The Supreme Court (SCJN) has dashed the hopes of abortion activists who were optimistic that it would deliver a landmark ruling on Wednesday that would pave the way for the decriminalization of abortion across Mexico.
Four of five judges of the court’s first bench voted against upholding an injunction granted in Veracruz that ordered the state Congress to remove articles from the criminal code that stipulate that abortion in the first 12 weeks of pregnancy is illegal.
If the SCJN had upheld the injunction, the decision would have set a precedent that could have led to further court orders instructing state legislatures to legalize first-trimester abortion.
“This ruling could allow us to petition for injunctions or other measures in the rest of the states which have restrictive regulations on abortion,” Rebeca Ramos, a lawyer and director of a Mexico City reproductive rights organization, said before the SCJN handed down its decision.
Mexico City and Oaxaca are the only states that have decriminalized abortion.
Supreme Court Justice Juan Luis González wrote in a briefing presented at today’s hearing that “the total prohibition on interrupting a pregnancy – through criminal classification – is a barrier, which creates discrimination against women in relation to the right to health.”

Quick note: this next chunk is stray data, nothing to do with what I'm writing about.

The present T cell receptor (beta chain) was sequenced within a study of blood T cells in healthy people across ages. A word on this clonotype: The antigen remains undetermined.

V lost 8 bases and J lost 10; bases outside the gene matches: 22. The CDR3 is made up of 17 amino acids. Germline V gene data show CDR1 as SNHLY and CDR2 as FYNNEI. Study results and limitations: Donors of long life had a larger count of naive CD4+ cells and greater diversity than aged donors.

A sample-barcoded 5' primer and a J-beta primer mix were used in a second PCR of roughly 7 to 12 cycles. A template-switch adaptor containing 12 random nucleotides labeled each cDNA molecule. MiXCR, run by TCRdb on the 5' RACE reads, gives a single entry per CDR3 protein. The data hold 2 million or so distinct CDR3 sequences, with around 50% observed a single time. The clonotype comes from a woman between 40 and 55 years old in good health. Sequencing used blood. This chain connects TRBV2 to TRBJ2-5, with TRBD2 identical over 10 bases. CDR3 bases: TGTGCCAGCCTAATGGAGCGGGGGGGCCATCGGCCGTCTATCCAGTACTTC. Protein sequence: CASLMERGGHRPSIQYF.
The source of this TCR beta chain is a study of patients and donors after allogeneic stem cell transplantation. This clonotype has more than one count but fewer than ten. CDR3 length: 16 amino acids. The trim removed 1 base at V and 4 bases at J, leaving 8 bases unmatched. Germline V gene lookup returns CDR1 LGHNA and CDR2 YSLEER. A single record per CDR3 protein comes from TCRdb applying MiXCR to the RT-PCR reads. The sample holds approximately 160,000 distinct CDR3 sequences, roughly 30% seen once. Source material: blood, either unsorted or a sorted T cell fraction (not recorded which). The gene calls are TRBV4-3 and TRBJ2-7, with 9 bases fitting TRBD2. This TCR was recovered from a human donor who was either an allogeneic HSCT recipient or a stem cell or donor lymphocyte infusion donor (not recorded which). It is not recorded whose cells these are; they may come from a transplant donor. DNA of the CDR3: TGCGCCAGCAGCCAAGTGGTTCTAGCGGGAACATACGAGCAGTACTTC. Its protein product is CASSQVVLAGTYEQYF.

According to international human rights treaties, the briefing added, “the decisions of a woman during the … first 12 weeks of pregnancy … are part of her private life, not subject to the sanctioning authority of the state.”
However, the other four justices didn’t support González’s position. A a result, hopes that abortion could be legalized across the country in the short term were crushed and the Veracruz Congress will not be required to change the state’s criminal code.
A growing feminist movement in Mexico has intensified calls for greater reproductive rights as well as sterner action against gender-based violence.
But President López Obrador has not shown a lot of interest in addressing the abortion issue or women’s rights more broadly, preferring to focus on his commitment to stamp out corruption.
According to Maricruz Ocampo, a pro-abortion activist in Querétaro who works with victims of sexual violence, Mexico’s political class is still “in cahoots with the Catholic Church.”
However, Ramos, the lawyer, had expressed optimism that the court would rule in favor of the Veracruz injunction.
“The court is getting to the heart of the matter and is now much more forceful in terms of indicating that abortion is a matter of human rights,” she said.
National and international women’s collectives sent a letter with more than 5,000 signatures to the court, urging it support the decriminalization of abortion in Veracruz, while religious groups petitioned the court to take the opposing position.
The 4-1 vote ensured that the latter got their way, meaning that for the time being at least, only women in Mexico City and Oaxaca will be able to access legal abortion services.
CORRECTION: We were minding our p’s and q’s but confused our pros and cons. The term pro-life appeared in the previous version of this story when it should have read pro-choice. Our apologies.